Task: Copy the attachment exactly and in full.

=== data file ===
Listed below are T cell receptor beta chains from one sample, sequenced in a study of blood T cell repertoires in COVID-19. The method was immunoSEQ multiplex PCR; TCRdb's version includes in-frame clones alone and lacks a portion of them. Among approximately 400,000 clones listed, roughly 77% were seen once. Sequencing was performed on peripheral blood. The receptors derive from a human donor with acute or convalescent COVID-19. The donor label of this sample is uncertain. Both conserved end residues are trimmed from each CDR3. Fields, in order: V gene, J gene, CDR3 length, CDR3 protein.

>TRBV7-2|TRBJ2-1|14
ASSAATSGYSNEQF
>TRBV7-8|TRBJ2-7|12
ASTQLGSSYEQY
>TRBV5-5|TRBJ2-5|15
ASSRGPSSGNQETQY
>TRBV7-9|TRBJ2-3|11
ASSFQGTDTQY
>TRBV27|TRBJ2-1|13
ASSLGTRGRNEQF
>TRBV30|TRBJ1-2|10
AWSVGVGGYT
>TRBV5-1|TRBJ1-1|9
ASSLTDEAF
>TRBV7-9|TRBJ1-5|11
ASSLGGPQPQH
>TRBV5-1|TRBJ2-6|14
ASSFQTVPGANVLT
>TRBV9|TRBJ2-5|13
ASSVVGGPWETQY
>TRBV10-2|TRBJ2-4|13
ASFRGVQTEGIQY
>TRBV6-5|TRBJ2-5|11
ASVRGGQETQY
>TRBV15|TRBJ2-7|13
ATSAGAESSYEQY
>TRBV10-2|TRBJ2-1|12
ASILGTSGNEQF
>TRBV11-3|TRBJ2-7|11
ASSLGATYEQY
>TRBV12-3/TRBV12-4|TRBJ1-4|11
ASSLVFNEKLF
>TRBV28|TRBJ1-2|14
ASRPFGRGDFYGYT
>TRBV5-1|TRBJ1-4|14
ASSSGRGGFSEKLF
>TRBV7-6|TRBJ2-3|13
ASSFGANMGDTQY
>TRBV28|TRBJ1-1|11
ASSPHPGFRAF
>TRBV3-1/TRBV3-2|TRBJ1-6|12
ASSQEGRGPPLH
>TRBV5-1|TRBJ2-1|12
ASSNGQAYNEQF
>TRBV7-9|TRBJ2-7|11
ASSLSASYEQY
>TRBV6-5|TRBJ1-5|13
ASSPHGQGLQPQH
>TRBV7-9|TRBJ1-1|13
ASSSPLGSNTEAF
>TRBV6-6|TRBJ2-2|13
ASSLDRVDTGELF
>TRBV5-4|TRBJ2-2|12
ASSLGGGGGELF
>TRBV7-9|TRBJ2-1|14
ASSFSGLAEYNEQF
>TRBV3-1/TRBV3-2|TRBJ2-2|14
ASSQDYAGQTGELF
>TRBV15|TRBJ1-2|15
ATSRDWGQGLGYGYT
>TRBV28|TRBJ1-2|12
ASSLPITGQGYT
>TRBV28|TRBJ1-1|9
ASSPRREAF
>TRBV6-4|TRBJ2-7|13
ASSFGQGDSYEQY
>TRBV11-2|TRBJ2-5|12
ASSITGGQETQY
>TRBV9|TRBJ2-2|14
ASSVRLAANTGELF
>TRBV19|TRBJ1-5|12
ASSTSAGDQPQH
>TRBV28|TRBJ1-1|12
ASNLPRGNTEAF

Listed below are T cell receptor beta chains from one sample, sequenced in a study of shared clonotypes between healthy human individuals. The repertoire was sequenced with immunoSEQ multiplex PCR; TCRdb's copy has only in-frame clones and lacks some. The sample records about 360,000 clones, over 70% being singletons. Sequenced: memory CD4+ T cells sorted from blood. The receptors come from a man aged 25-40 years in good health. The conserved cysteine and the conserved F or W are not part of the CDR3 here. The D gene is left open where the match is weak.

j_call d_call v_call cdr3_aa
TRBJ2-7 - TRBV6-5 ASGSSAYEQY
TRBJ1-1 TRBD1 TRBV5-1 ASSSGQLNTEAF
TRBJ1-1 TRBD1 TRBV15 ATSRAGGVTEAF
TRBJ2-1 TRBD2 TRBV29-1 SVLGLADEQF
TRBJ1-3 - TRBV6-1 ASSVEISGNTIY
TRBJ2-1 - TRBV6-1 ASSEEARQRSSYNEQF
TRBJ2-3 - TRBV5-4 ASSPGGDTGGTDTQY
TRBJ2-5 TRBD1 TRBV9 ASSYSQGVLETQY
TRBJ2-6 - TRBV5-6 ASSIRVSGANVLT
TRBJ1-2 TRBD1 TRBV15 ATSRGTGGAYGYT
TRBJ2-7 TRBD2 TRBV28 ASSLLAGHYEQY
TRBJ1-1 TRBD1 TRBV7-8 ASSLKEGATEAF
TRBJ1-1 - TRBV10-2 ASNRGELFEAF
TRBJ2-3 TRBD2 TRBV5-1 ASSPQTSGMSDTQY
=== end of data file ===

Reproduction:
Listed below are T cell receptor beta chains from one sample, sequenced in a study of blood T cell repertoires in COVID-19. The method was immunoSEQ multiplex PCR; TCRdb's version includes in-frame clones alone and lacks a portion of them. Among approximately 400,000 clones listed, roughly 77% were seen once. Sequencing was performed on peripheral blood. The receptors derive from a human donor with acute or convalescent COVID-19. The donor label of this sample is uncertain. Both conserved end residues are trimmed from each CDR3. Fields, in order: V gene, J gene, CDR3 length, CDR3 protein.

>TRBV7-2|TRBJ2-1|14
ASSAATSGYSNEQF
>TRBV7-8|TRBJ2-7|12
ASTQLGSSYEQY
>TRBV5-5|TRBJ2-5|15
ASSRGPSSGNQETQY
>TRBV7-9|TRBJ2-3|11
ASSFQGTDTQY
>TRBV27|TRBJ2-1|13
ASSLGTRGRNEQF
>TRBV30|TRBJ1-2|10
AWSVGVGGYT
>TRBV5-1|TRBJ1-1|9
ASSLTDEAF
>TRBV7-9|TRBJ1-5|11
ASSLGGPQPQH
>TRBV5-1|TRBJ2-6|14
ASSFQTVPGANVLT
>TRBV9|TRBJ2-5|13
ASSVVGGPWETQY
>TRBV10-2|TRBJ2-4|13
ASFRGVQTEGIQY
>TRBV6-5|TRBJ2-5|11
ASVRGGQETQY
>TRBV15|TRBJ2-7|13
ATSAGAESSYEQY
>TRBV10-2|TRBJ2-1|12
ASILGTSGNEQF
>TRBV11-3|TRBJ2-7|11
ASSLGATYEQY
>TRBV12-3/TRBV12-4|TRBJ1-4|11
ASSLVFNEKLF
>TRBV28|TRBJ1-2|14
ASRPFGRGDFYGYT
>TRBV5-1|TRBJ1-4|14
ASSSGRGGFSEKLF
>TRBV7-6|TRBJ2-3|13
ASSFGANMGDTQY
>TRBV28|TRBJ1-1|11
ASSPHPGFRAF
>TRBV3-1/TRBV3-2|TRBJ1-6|12
ASSQEGRGPPLH
>TRBV5-1|TRBJ2-1|12
ASSNGQAYNEQF
>TRBV7-9|TRBJ2-7|11
ASSLSASYEQY
>TRBV6-5|TRBJ1-5|13
ASSPHGQGLQPQH
>TRBV7-9|TRBJ1-1|13
ASSSPLGSNTEAF
>TRBV6-6|TRBJ2-2|13
ASSLDRVDTGELF
>TRBV5-4|TRBJ2-2|12
ASSLGGGGGELF
>TRBV7-9|TRBJ2-1|14
ASSFSGLAEYNEQF
>TRBV3-1/TRBV3-2|TRBJ2-2|14
ASSQDYAGQTGELF
>TRBV15|TRBJ1-2|15
ATSRDWGQGLGYGYT
>TRBV28|TRBJ1-2|12
ASSLPITGQGYT
>TRBV28|TRBJ1-1|9
ASSPRREAF
>TRBV6-4|TRBJ2-7|13
ASSFGQGDSYEQY
>TRBV11-2|TRBJ2-5|12
ASSITGGQETQY
>TRBV9|TRBJ2-2|14
ASSVRLAANTGELF
>TRBV19|TRBJ1-5|12
ASSTSAGDQPQH
>TRBV28|TRBJ1-1|12
ASNLPRGNTEAF

Listed below are T cell receptor beta chains from one sample, sequenced in a study of shared clonotypes between healthy human individuals. The repertoire was sequenced with immunoSEQ multiplex PCR; TCRdb's copy has only in-frame clones and lacks some. The sample records about 360,000 clones, over 70% being singletons. Sequenced: memory CD4+ T cells sorted from blood. The receptors come from a man aged 25-40 years in good health. The conserved cysteine and the conserved F or W are not part of the CDR3 here. The D gene is left open where the match is weak.

j_call d_call v_call cdr3_aa
TRBJ2-7 - TRBV6-5 ASGSSAYEQY
TRBJ1-1 TRBD1 TRBV5-1 ASSSGQLNTEAF
TRBJ1-1 TRBD1 TRBV15 ATSRAGGVTEAF
TRBJ2-1 TRBD2 TRBV29-1 SVLGLADEQF
TRBJ1-3 - TRBV6-1 ASSVEISGNTIY
TRBJ2-1 - TRBV6-1 ASSEEARQRSSYNEQF
TRBJ2-3 - TRBV5-4 ASSPGGDTGGTDTQY
TRBJ2-5 TRBD1 TRBV9 ASSYSQGVLETQY
TRBJ2-6 - TRBV5-6 ASSIRVSGANVLT
TRBJ1-2 TRBD1 TRBV15 ATSRGTGGAYGYT
TRBJ2-7 TRBD2 TRBV28 ASSLLAGHYEQY
TRBJ1-1 TRBD1 TRBV7-8 ASSLKEGATEAF
TRBJ1-1 - TRBV10-2 ASNRGELFEAF
TRBJ2-3 TRBD2 TRBV5-1 ASSPQTSGMSDTQY